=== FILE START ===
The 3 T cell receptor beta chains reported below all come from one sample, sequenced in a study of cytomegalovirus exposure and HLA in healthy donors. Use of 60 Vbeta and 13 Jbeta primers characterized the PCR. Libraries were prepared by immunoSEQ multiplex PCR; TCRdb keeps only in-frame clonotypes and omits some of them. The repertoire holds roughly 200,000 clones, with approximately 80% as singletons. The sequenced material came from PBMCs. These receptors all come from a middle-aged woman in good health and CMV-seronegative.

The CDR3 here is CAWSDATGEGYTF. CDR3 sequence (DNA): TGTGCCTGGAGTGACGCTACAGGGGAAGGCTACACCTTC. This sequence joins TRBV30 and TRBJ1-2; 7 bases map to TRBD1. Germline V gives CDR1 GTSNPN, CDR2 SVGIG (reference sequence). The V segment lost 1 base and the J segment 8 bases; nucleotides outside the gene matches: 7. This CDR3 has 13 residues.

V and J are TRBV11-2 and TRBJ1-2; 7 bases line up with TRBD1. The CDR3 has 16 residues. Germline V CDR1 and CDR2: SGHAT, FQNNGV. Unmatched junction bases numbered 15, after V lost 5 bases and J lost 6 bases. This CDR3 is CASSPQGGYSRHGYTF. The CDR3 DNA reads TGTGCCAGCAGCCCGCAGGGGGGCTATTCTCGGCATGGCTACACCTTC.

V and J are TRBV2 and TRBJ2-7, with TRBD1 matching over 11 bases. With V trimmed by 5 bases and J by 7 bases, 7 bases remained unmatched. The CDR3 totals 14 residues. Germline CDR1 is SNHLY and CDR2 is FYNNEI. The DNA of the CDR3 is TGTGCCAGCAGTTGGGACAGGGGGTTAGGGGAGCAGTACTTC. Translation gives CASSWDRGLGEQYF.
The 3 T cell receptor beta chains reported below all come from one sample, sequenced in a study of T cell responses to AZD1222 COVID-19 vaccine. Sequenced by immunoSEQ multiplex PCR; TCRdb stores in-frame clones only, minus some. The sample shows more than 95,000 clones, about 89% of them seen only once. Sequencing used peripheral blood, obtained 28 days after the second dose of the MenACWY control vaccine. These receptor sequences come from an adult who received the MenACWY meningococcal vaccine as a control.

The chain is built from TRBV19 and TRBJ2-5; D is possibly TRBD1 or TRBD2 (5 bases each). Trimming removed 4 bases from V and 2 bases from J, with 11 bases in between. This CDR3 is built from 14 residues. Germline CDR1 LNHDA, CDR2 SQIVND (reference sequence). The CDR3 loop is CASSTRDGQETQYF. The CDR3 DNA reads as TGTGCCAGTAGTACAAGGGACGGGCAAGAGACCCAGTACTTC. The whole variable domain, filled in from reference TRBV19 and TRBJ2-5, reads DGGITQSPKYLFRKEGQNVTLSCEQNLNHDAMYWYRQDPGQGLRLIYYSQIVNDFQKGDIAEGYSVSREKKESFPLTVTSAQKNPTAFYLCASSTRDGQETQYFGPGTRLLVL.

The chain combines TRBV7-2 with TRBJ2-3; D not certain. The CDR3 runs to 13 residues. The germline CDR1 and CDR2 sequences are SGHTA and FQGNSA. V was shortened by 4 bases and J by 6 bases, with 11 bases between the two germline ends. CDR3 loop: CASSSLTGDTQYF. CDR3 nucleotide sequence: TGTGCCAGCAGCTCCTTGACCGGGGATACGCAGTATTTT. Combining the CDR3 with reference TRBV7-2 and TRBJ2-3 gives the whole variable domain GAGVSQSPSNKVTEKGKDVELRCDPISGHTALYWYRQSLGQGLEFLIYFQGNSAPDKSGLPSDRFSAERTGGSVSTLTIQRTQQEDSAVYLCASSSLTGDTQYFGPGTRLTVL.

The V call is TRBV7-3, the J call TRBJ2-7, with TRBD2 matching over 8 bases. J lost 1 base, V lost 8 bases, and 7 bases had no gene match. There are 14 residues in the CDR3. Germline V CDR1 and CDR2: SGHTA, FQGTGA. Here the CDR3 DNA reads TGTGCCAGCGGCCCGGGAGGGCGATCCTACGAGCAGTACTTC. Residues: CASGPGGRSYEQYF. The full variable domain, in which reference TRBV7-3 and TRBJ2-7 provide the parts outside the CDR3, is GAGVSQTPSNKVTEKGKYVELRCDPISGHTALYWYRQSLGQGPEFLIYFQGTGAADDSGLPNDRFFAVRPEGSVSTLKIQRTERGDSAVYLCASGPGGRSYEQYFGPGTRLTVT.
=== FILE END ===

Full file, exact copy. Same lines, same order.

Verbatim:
The 3 T cell receptor beta chains reported below all come from one sample, sequenced in a study of cytomegalovirus exposure and HLA in healthy donors. Use of 60 Vbeta and 13 Jbeta primers characterized the PCR. Libraries were prepared by immunoSEQ multiplex PCR; TCRdb keeps only in-frame clonotypes and omits some of them. The repertoire holds roughly 200,000 clones, with approximately 80% as singletons. The sequenced material came from PBMCs. These receptors all come from a middle-aged woman in good health and CMV-seronegative.

The CDR3 here is CAWSDATGEGYTF. CDR3 sequence (DNA): TGTGCCTGGAGTGACGCTACAGGGGAAGGCTACACCTTC. This sequence joins TRBV30 and TRBJ1-2; 7 bases map to TRBD1. Germline V gives CDR1 GTSNPN, CDR2 SVGIG (reference sequence). The V segment lost 1 base and the J segment 8 bases; nucleotides outside the gene matches: 7. This CDR3 has 13 residues.

V and J are TRBV11-2 and TRBJ1-2; 7 bases line up with TRBD1. The CDR3 has 16 residues. Germline V CDR1 and CDR2: SGHAT, FQNNGV. Unmatched junction bases numbered 15, after V lost 5 bases and J lost 6 bases. This CDR3 is CASSPQGGYSRHGYTF. The CDR3 DNA reads TGTGCCAGCAGCCCGCAGGGGGGCTATTCTCGGCATGGCTACACCTTC.

V and J are TRBV2 and TRBJ2-7, with TRBD1 matching over 11 bases. With V trimmed by 5 bases and J by 7 bases, 7 bases remained unmatched. The CDR3 totals 14 residues. Germline CDR1 is SNHLY and CDR2 is FYNNEI. The DNA of the CDR3 is TGTGCCAGCAGTTGGGACAGGGGGTTAGGGGAGCAGTACTTC. Translation gives CASSWDRGLGEQYF.
The 3 T cell receptor beta chains reported below all come from one sample, sequenced in a study of T cell responses to AZD1222 COVID-19 vaccine. Sequenced by immunoSEQ multiplex PCR; TCRdb stores in-frame clones only, minus some. The sample shows more than 95,000 clones, about 89% of them seen only once. Sequencing used peripheral blood, obtained 28 days after the second dose of the MenACWY control vaccine. These receptor sequences come from an adult who received the MenACWY meningococcal vaccine as a control.

The chain is built from TRBV19 and TRBJ2-5; D is possibly TRBD1 or TRBD2 (5 bases each). Trimming removed 4 bases from V and 2 bases from J, with 11 bases in between. This CDR3 is built from 14 residues. Germline CDR1 LNHDA, CDR2 SQIVND (reference sequence). The CDR3 loop is CASSTRDGQETQYF. The CDR3 DNA reads as TGTGCCAGTAGTACAAGGGACGGGCAAGAGACCCAGTACTTC. The whole variable domain, filled in from reference TRBV19 and TRBJ2-5, reads DGGITQSPKYLFRKEGQNVTLSCEQNLNHDAMYWYRQDPGQGLRLIYYSQIVNDFQKGDIAEGYSVSREKKESFPLTVTSAQKNPTAFYLCASSTRDGQETQYFGPGTRLLVL.

The chain combines TRBV7-2 with TRBJ2-3; D not certain. The CDR3 runs to 13 residues. The germline CDR1 and CDR2 sequences are SGHTA and FQGNSA. V was shortened by 4 bases and J by 6 bases, with 11 bases between the two germline ends. CDR3 loop: CASSSLTGDTQYF. CDR3 nucleotide sequence: TGTGCCAGCAGCTCCTTGACCGGGGATACGCAGTATTTT. Combining the CDR3 with reference TRBV7-2 and TRBJ2-3 gives the whole variable domain GAGVSQSPSNKVTEKGKDVELRCDPISGHTALYWYRQSLGQGLEFLIYFQGNSAPDKSGLPSDRFSAERTGGSVSTLTIQRTQQEDSAVYLCASSSLTGDTQYFGPGTRLTVL.

The V call is TRBV7-3, the J call TRBJ2-7, with TRBD2 matching over 8 bases. J lost 1 base, V lost 8 bases, and 7 bases had no gene match. There are 14 residues in the CDR3. Germline V CDR1 and CDR2: SGHTA, FQGTGA. Here the CDR3 DNA reads TGTGCCAGCGGCCCGGGAGGGCGATCCTACGAGCAGTACTTC. Residues: CASGPGGRSYEQYF. The full variable domain, in which reference TRBV7-3 and TRBJ2-7 provide the parts outside the CDR3, is GAGVSQTPSNKVTEKGKYVELRCDPISGHTALYWYRQSLGQGPEFLIYFQGTGAADDSGLPNDRFFAVRPEGSVSTLKIQRTERGDSAVYLCASGPGGRSYEQYFGPGTRLTVT.